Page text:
YEAR 7 MATHS FOCUS
MEASUREMENT AND GEOMETRY
GEOMETRICAL SHAPES
OUTCOME
A student:
MA417MG:
 classifies, describes and uses the properties of triangles and quadrilaterals, and determines congruent triangles to find unknown side lengths and angles
TEACHING POINTS  The properties of special quadrilaterals are important in the Measurement and Geometry strand. For example, the perpendicularity of the diagonals of a rhombus and a kite allows a rectangle of twice the size to be constructed around them, leading to formulas for finding area. 
In Stage 4, the treatment of triangles and quadrilaterals is still informal, with students consolidating their understanding of different triangles and quadrilaterals and being able to identify them from their properties.  
Students who recognise class inclusivity and minimum requirements for definitions may address this Stage 4 content concurrently with content in Stage 5 Properties of Geometrical Figures, where properties of triangles and quadrilaterals are deduced from formal definitions.  
Students should give reasons orally and in written form for their findings and answers. For some students, formal setting out could be introduced.  
A range of examples of the various triangles and quadrilaterals should be given, including quadrilaterals containing a reflex angle and figures presented in different orientations.  
Dynamic geometry software and prepared applets are useful tools for investigating properties of geometrical figures. 
RELEVANCE  In geometry, students study twodimensional shapes, threedimensional objects, and position, before moving on to the study and application of angle relationships and the properties of geometrical figures. As the focus moves to relationships and properties, students learn to analyse geometry problems. They develop geometric and deductive reasoning skills, as well as problemsolving skills. Students also develop an understanding that geometry is linked to measurement and is very important in the work of architects, engineers, designers, builders, physicists, land surveyors, etc. However, they also learn that geometry is common and important in everyday situations, including in nature, sports, buildings, astronomy, art, etc. 
LANGUAGE  In Stage 4, students should use full sentences to describe the properties of plane shapes, eg ‘The diagonals of a parallelogram bisect each other’. Students may not realise that in this context, the word ‘the’ implies ‘all’ and so this should be made explicit. Using the full name of the quadrilateral when describing its properties should assist students in remembering the geometrical properties of each particular shape. Students in Stage 4 should write geometrical reasons without the use of abbreviations to assist them in learning new terminology, and in understanding and retaining geometrical concepts. This syllabus uses the phrase ‘line(s) of symmetry’, although ‘axis/axes of symmetry’ may also be used. ‘Scalene’ is derived from the Greek word skalenos, meaning ‘uneven’. ‘Isosceles’ is derived from the Greek words isos, meaning ‘equals’, and skelos, meaning ‘leg’. ‘Equilateral’ is derived from the Latin words aequus, meaning ‘equal’, and latus, meaning ‘side’. ‘Equiangular’ is derived from aequus and another Latin word, angulus, meaning ‘corner’.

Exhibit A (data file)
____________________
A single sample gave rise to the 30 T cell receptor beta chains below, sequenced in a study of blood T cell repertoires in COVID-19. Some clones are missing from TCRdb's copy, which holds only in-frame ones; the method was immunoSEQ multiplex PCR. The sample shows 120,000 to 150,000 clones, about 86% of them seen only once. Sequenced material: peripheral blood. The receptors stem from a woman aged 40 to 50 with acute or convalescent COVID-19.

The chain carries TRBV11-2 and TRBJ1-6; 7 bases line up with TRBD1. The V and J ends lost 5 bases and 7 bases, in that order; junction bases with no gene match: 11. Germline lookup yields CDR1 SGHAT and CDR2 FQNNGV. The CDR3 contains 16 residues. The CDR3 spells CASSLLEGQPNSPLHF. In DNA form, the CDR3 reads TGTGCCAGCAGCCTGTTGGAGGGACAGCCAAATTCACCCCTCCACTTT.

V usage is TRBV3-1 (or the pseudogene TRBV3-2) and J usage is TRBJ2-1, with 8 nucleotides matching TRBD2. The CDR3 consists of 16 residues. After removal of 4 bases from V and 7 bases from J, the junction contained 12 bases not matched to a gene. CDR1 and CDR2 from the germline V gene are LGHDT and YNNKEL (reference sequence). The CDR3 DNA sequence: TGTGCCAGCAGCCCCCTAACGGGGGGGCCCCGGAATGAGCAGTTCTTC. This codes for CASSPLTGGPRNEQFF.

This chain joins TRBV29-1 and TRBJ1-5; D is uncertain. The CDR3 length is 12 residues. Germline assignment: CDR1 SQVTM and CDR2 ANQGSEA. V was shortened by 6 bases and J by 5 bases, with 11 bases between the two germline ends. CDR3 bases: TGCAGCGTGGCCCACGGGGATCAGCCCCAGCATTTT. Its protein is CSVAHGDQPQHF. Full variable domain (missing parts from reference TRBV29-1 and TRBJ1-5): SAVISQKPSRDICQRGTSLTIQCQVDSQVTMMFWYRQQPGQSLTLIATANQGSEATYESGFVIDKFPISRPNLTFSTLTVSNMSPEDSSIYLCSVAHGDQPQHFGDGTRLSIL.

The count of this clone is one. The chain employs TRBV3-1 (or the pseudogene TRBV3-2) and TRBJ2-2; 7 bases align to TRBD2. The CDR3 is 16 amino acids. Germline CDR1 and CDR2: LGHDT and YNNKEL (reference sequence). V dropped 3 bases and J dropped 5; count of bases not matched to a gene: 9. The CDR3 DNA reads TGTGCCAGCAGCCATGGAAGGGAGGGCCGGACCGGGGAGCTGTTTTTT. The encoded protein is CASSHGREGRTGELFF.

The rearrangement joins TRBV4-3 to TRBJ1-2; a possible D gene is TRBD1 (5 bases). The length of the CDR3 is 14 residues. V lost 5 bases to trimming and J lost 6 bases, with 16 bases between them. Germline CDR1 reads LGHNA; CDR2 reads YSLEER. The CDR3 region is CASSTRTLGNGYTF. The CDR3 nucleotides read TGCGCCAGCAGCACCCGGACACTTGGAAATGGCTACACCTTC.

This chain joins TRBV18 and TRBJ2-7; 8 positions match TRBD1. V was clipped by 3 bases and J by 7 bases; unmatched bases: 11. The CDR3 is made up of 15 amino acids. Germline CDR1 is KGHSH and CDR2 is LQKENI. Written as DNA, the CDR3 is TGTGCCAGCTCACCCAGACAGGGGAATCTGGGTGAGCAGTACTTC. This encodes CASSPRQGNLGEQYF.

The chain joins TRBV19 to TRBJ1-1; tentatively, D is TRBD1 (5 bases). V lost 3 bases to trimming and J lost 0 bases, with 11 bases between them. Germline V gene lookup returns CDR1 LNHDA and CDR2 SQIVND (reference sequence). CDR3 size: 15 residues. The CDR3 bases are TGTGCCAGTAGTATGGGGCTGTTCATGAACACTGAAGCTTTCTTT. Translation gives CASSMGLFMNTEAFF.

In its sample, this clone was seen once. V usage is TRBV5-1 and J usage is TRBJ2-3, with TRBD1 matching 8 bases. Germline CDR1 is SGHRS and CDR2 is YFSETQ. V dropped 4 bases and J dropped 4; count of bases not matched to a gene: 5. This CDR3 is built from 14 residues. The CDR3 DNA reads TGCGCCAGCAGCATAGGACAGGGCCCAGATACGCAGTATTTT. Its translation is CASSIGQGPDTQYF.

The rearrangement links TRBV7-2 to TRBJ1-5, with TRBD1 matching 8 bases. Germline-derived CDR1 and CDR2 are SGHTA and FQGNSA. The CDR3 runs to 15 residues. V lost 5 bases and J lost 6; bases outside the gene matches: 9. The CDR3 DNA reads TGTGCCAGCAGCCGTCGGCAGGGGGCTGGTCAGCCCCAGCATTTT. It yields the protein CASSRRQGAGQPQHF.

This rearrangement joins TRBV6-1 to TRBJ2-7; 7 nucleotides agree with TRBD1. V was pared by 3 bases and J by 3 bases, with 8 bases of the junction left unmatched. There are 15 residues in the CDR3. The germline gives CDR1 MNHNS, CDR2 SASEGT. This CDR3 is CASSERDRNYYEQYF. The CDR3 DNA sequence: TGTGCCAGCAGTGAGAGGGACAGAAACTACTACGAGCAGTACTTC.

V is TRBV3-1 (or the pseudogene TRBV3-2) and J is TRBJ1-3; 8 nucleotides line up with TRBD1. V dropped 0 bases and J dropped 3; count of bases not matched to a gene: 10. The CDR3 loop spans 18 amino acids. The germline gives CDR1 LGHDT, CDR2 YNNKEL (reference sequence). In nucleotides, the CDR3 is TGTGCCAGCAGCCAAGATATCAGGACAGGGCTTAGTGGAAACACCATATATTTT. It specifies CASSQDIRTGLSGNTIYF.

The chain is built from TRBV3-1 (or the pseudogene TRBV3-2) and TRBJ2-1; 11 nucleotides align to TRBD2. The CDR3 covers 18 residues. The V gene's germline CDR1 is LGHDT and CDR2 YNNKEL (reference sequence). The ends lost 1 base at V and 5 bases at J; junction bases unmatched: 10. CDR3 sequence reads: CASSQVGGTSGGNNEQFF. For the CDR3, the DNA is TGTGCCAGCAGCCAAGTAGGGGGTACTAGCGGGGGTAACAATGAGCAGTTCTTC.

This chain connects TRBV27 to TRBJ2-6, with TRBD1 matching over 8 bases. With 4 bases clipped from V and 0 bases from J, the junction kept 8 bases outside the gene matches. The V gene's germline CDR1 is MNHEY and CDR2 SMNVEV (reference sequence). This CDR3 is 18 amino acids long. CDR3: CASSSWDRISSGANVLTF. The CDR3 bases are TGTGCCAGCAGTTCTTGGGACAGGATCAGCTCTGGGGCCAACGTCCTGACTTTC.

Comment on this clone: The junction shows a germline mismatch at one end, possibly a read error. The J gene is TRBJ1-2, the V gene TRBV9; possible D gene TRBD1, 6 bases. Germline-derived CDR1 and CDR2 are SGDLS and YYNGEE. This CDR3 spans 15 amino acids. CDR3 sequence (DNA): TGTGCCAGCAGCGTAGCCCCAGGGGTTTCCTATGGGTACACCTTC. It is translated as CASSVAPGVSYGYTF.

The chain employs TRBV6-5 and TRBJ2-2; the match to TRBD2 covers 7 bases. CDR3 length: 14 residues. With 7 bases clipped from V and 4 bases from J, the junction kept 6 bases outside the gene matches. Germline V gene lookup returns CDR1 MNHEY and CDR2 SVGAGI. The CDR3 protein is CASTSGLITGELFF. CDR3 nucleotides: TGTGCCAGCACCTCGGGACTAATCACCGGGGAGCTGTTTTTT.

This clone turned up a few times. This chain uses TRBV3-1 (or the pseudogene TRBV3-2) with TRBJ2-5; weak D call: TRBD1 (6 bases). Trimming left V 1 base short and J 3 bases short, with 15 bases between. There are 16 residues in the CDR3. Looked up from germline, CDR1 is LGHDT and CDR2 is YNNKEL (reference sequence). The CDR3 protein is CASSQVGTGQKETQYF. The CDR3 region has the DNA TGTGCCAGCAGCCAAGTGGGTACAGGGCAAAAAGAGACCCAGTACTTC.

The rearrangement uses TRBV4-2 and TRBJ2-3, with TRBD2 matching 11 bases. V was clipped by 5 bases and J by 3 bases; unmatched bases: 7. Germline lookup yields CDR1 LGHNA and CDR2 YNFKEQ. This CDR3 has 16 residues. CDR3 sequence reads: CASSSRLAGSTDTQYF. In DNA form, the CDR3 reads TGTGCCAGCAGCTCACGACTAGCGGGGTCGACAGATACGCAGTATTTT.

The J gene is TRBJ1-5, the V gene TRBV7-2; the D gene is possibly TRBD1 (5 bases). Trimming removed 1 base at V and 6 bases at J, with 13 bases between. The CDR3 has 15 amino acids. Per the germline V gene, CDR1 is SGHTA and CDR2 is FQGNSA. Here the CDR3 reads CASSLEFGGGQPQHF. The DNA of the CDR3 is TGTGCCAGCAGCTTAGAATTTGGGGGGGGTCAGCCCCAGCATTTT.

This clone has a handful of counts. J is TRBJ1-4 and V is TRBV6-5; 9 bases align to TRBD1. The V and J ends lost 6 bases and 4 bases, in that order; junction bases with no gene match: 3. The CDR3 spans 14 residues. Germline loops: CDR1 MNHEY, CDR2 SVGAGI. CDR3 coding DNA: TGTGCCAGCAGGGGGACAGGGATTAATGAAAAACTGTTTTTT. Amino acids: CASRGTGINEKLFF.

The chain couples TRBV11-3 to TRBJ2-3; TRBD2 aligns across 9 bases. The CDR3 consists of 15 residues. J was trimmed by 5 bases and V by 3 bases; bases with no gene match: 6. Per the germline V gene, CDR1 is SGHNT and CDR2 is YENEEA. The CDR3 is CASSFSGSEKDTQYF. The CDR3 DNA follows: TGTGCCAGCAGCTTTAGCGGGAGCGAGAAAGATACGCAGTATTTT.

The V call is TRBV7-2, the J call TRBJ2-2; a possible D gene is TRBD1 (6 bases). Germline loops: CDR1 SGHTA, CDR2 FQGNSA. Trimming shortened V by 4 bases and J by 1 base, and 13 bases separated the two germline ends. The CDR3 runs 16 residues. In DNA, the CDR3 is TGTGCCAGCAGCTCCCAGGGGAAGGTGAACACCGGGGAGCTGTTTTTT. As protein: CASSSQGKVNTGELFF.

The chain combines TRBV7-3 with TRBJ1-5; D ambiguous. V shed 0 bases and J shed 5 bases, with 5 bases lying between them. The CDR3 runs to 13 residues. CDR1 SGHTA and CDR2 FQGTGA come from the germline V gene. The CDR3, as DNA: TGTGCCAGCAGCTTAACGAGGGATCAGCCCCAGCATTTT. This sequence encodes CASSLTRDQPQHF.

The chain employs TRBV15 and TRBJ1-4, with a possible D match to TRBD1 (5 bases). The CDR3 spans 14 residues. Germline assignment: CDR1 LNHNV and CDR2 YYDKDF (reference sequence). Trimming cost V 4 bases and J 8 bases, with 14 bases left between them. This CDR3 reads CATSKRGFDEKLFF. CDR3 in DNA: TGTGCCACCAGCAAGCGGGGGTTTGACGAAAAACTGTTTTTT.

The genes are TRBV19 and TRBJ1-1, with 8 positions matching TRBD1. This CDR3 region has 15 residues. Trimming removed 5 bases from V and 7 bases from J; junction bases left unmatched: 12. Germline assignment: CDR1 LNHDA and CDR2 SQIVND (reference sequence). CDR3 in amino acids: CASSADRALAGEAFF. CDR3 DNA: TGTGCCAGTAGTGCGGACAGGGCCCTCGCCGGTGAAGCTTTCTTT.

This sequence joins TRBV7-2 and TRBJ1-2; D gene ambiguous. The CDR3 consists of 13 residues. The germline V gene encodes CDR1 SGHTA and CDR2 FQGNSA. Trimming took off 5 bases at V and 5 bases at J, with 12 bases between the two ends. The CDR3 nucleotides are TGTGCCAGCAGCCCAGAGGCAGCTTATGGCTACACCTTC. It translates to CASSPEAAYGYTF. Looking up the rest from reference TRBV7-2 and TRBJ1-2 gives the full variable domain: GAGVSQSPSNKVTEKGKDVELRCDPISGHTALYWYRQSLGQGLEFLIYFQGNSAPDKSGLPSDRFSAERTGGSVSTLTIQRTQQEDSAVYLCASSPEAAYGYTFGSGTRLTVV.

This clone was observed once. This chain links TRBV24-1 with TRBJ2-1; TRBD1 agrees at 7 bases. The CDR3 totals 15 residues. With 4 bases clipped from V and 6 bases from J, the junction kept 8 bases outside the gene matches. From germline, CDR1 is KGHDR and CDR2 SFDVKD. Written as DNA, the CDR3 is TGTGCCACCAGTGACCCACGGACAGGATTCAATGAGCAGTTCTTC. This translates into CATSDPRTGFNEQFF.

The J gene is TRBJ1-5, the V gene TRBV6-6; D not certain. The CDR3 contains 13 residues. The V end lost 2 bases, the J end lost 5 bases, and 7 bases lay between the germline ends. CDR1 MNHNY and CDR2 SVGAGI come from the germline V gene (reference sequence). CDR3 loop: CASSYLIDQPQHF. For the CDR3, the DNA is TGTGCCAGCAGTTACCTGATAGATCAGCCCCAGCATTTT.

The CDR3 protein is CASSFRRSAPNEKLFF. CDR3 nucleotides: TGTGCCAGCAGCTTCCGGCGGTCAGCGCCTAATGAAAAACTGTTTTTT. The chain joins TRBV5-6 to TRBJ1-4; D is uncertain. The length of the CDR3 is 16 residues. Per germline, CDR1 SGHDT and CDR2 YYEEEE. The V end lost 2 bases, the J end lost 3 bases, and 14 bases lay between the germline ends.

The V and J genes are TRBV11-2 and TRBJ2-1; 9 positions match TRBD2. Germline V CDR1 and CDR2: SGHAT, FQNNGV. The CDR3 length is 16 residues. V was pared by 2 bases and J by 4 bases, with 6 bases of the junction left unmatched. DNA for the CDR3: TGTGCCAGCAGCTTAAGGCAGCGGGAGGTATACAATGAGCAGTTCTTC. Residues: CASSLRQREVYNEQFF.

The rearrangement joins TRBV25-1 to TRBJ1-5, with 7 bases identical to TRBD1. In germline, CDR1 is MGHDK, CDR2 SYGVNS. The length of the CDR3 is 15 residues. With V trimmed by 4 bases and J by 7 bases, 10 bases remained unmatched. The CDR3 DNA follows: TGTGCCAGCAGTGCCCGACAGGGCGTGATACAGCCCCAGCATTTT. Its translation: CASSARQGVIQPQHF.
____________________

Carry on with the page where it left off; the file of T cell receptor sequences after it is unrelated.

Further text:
Expectations of Attainment
Classify triangles according to their side and angle properties and describe quadrilaterals
 label and name triangles (eg triangle ABC or ΔABC) and quadrilaterals (eg ABCD) in text and on diagrams 
use the common conventions to mark equal intervals on diagrams  
recognise and classify types of triangles on the basis of their properties (acuteangled triangles, rightangled triangles, obtuseangled triangles, equilateral triangles, isosceles triangles and scalene triangles)
 
distinguish between convex and nonconvex quadrilaterals (the diagonals of a convex quadrilateral lie inside the figure)  
investigate the properties of special quadrilaterals (parallelograms, rectangles, rhombuses, squares, trapeziums and kites), including whether:Literacy Critical and creative thinking
 
classify special quadrilaterals on the basis of their propertiesLiteracy Critical and creative thinking

Identify line and rotational symmetries (ACMMG181)  investigate and determine lines (axes) of symmetry and the order of rotational symmetry of polygons, including the special quadrilateralsCritical and creative thinking Literacy

investigate the line and rotational symmetries of circles and of diagrams involving circles, such as a sector or a circle with a marked chord or tangent  
identify line and rotational symmetries in pictures and diagrams, eg artistic and cultural designs 
Demonstrate that the angle sum of a triangle is 180° and use this to find the angle sum of a quadrilateral (ACMMG166)  justify informally that the interior angle sum of a triangle is 180°, and that any exterior angle equals the sum of the two interior opposite anglesLiteracy Critical and creative thinking

use the angle sum of a triangle to establish that the angle sum of a quadrilateral is 360°  
use the angle sum results for triangles and quadrilaterals to determine unknown angles in triangles and quadrilaterals, giving reasons 
Use the properties of special triangles and quadrilaterals to solve simple numerical problems with appropriate reasoning  find unknown sides and angles embedded in diagrams, using the properties of special triangles and quadrilaterals, giving reasonsCritical and creative thinking